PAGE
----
Selas Samson Biru, a 50-year-old farmer in a remote Ethiopian village called Adi Ha, is one of the many farmers who have benefited. Increased climate variability has led to more uncertainty from year-to-year, putting her crops and livelihood in jeopardy. Now equipped with a new tool to manage drought risks, Biru receives payouts for crops she has insured. And when her weather insurance became available, Biru joined other farmers to buy an irrigation pump. This investment has provided more abundant, profitable harvests.
Farmers in drought-stricken parts of Texas similarly find their livelihoods threatened by the growing unpredictability in climate and weather. West Texas is well accustomed to droughts. Farmers here have traditionally relied on playa lakes—surface depressions that fill with water during certain times of year—but playas can no longer sustain farmers through severe droughts. Instead, farmers are implementing new technologies to manage changing risks and stay afloat. Andy Timmons, a grape producer in West Texas, moved away from farming row crops and started growing grapes to diversify his operations – a decision he made as he began losing confidence in the Farm Bill and federal commitments to agriculture, which he says are “going away.” Even though grapes adapt to extreme weather better than row crops, he has to cultivate his vineyard differently every year, testing new irrigation strategies to continue to increase production. To deal with early spring freezes during dry years, he installed wind machines to circulate air and keep it from stagnating so grapes wouldn’t freeze. Timmons had the resources to adapt – but Biru and many other farmers in developing nations don’t.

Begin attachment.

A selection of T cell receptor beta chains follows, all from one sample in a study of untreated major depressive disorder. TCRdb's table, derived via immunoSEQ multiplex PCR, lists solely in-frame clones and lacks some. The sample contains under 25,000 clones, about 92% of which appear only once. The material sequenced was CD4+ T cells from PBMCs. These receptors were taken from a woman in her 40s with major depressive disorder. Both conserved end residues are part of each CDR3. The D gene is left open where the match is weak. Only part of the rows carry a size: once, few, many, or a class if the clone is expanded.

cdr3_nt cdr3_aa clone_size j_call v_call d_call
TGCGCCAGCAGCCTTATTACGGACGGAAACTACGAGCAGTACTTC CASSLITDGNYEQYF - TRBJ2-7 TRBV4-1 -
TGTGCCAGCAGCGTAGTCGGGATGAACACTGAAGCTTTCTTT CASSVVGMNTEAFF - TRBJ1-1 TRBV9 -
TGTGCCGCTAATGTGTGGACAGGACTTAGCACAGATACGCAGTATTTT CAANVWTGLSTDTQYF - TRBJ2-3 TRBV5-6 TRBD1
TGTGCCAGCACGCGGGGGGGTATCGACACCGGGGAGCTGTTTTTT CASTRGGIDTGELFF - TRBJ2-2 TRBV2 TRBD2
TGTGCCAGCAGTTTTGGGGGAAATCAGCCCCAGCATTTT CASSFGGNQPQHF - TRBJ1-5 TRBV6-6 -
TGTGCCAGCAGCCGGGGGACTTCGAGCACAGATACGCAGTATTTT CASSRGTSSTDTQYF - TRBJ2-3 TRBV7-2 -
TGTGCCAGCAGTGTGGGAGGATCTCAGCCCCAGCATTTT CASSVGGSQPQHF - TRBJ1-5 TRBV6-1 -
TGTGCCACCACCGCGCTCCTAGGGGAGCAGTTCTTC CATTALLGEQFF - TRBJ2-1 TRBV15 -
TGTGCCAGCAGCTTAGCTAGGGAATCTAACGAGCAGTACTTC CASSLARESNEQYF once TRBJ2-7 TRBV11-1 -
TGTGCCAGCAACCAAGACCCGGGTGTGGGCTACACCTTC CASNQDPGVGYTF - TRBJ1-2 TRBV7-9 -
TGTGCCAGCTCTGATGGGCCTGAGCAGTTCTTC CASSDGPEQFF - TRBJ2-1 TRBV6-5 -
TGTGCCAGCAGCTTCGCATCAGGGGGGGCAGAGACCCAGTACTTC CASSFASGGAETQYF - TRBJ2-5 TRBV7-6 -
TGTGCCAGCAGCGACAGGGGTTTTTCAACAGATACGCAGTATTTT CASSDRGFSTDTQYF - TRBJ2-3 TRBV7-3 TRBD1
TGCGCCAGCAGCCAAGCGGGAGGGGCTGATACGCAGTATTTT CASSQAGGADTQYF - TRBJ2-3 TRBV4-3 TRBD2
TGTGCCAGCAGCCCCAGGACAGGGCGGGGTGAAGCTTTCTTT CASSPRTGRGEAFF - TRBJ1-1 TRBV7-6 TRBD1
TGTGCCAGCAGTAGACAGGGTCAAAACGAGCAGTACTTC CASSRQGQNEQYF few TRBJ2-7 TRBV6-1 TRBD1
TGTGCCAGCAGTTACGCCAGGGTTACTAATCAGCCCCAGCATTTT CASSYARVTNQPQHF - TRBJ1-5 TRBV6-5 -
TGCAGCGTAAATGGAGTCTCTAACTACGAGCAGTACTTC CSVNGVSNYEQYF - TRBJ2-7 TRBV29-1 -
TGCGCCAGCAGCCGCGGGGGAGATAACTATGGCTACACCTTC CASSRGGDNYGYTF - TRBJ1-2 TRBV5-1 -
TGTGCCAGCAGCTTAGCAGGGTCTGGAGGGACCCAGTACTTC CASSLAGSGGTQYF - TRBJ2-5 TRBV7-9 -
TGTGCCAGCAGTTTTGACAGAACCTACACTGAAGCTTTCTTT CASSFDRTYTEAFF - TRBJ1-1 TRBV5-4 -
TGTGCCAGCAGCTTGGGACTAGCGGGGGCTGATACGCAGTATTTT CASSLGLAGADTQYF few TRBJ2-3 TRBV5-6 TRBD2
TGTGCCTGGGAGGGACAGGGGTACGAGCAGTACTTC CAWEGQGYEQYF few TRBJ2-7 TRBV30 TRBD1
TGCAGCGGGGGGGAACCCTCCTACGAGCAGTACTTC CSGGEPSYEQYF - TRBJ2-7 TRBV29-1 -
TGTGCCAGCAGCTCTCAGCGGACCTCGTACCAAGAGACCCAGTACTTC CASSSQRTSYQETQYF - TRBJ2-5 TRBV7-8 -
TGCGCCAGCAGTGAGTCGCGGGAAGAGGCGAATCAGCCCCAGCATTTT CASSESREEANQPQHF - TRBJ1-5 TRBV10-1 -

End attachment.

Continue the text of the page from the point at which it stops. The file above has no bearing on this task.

A successful climate agreement at COP21 and beyond isn’t just about reducing our emissions: it’s about helping people—real people—adapt to the changes we cannot avoid. The $100 billion pledge, including the GCF, is an encouraging start. However, much of the money has only been “announced” and not yet disbursed. Actions at the ground level also seem to be outpacing top-down funding mechanisms. While countries continue working out ways to reach the $100 billion financing goal, stories like Biru’s and Timmons’s remind us of the importance of ground-up grassroots actions that are already helping to build local knowledge and resilience. Are there examples you can share from your community?